6
Data and Information Management

Efficient archiving and dissemination of data is critical to any long-term research program. Careful, early attention to data management can ensure that the data collected are truly useful in capturing trends and illustrating changes in the system over time. The Long-Term Ecological Research sites supported by the National Science Foundation again provide models of how to organize and manage long-term ecological data sets. The GEM program must include a strong commitment to data and information management. To extract the full scientific value of GEM, data and information must be made available to the scientific community, resource managers, policy makers and the public on a timely basis. Data management must be designed to facilitate data exchange among GEM scientific investigators, make data available to the public and outside scientific community, and archive the data products.

The success of GEM will be critically dependent on establishing some kind of Data Management Office, which would be staffed with a data manager and others as needed to organize, disseminate, and archive the data. The data manager would participate in the planning of the sampling program, organizing the data, assuring data quality, archiving the data and providing data to the principal investigator and public. There should be a Data Management Subcommittee to help provide periodic outside advice on data policies; the data management system; preservation of data with relevant documentation and metadata; advice on enforcement of data policies; and to facilitate exchange of data with related oceanographic programs. Both data managers and scientists should serve on the Data Management Subcommittee to facilitate the interaction of sci-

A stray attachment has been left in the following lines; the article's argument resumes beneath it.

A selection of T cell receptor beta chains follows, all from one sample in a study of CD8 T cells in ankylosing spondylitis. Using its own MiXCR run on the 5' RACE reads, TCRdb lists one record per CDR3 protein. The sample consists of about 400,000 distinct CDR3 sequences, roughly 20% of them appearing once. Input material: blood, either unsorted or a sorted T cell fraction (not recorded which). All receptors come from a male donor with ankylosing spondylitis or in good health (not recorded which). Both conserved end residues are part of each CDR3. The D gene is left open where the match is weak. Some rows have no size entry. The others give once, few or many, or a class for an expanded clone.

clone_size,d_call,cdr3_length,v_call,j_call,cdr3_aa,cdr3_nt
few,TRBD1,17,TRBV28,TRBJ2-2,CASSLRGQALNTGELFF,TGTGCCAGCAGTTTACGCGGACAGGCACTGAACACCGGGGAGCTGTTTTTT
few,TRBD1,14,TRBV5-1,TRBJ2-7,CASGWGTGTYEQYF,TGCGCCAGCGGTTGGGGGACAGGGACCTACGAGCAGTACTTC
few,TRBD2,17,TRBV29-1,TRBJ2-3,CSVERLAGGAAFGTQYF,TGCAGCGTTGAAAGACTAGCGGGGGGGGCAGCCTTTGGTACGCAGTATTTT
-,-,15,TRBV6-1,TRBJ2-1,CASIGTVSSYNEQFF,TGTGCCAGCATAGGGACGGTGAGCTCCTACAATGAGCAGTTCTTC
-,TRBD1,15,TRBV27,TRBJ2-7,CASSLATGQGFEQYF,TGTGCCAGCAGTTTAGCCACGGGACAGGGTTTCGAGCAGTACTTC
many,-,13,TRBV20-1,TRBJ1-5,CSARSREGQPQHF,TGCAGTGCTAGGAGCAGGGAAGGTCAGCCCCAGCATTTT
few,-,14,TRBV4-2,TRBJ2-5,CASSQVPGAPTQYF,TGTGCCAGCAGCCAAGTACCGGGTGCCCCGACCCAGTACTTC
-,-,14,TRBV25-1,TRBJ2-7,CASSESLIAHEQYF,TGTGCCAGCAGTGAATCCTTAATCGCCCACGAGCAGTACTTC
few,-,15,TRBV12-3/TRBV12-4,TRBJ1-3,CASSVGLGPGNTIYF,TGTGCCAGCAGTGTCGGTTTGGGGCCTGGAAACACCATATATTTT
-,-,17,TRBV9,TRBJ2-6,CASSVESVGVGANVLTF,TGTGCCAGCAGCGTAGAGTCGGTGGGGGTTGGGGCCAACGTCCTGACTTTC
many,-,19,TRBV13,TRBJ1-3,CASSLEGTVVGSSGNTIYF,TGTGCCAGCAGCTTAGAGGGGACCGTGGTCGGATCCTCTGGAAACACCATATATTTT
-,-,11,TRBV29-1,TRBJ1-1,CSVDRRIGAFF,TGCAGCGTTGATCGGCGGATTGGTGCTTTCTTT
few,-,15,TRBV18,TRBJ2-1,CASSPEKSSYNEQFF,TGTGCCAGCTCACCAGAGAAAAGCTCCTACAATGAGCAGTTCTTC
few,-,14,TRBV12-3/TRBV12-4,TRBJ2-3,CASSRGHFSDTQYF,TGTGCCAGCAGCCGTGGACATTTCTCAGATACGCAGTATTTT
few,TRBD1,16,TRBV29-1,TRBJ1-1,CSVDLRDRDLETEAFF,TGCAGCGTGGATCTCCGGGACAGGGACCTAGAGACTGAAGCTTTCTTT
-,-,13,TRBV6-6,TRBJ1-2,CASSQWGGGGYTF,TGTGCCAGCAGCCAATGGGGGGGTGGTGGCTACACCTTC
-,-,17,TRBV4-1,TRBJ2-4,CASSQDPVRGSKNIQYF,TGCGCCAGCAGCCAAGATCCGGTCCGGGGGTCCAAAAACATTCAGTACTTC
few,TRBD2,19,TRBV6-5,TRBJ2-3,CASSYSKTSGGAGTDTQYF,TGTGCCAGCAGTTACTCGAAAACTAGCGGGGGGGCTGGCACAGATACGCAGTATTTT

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A Century of Ecosystem Science: Planning Long-Term Research in the Gulf of Alaska 6 Data and Information Management Efficient archiving and dissemination of data is critical to any long-term research program. Careful, early attention to data management can ensure that the data collected are truly useful in capturing trends and illustrating changes in the system over time. The Long-Term Ecological Research sites supported by the National Science Foundation again provide models of how to organize and manage long-term ecological data sets. The GEM program must include a strong commitment to data and information management. To extract the full scientific value of GEM, data and information must be made available to the scientific community, resource managers, policy makers and the public on a timely basis. Data management must be designed to facilitate data exchange among GEM scientific investigators, make data available to the public and outside scientific community, and archive the data products. The success of GEM will be critically dependent on establishing some kind of Data Management Office, which would be staffed with a data manager and others as needed to organize, disseminate, and archive the data. The data manager would participate in the planning of the sampling program, organizing the data, assuring data quality, archiving the data and providing data to the principal investigator and public. There should be a Data Management Subcommittee to help provide periodic outside advice on data policies; the data management system; preservation of data with relevant documentation and metadata; advice on enforcement of data policies; and to facilitate exchange of data with related oceanographic programs. Both data managers and scientists should serve on the Data Management Subcommittee to facilitate the interaction of sci-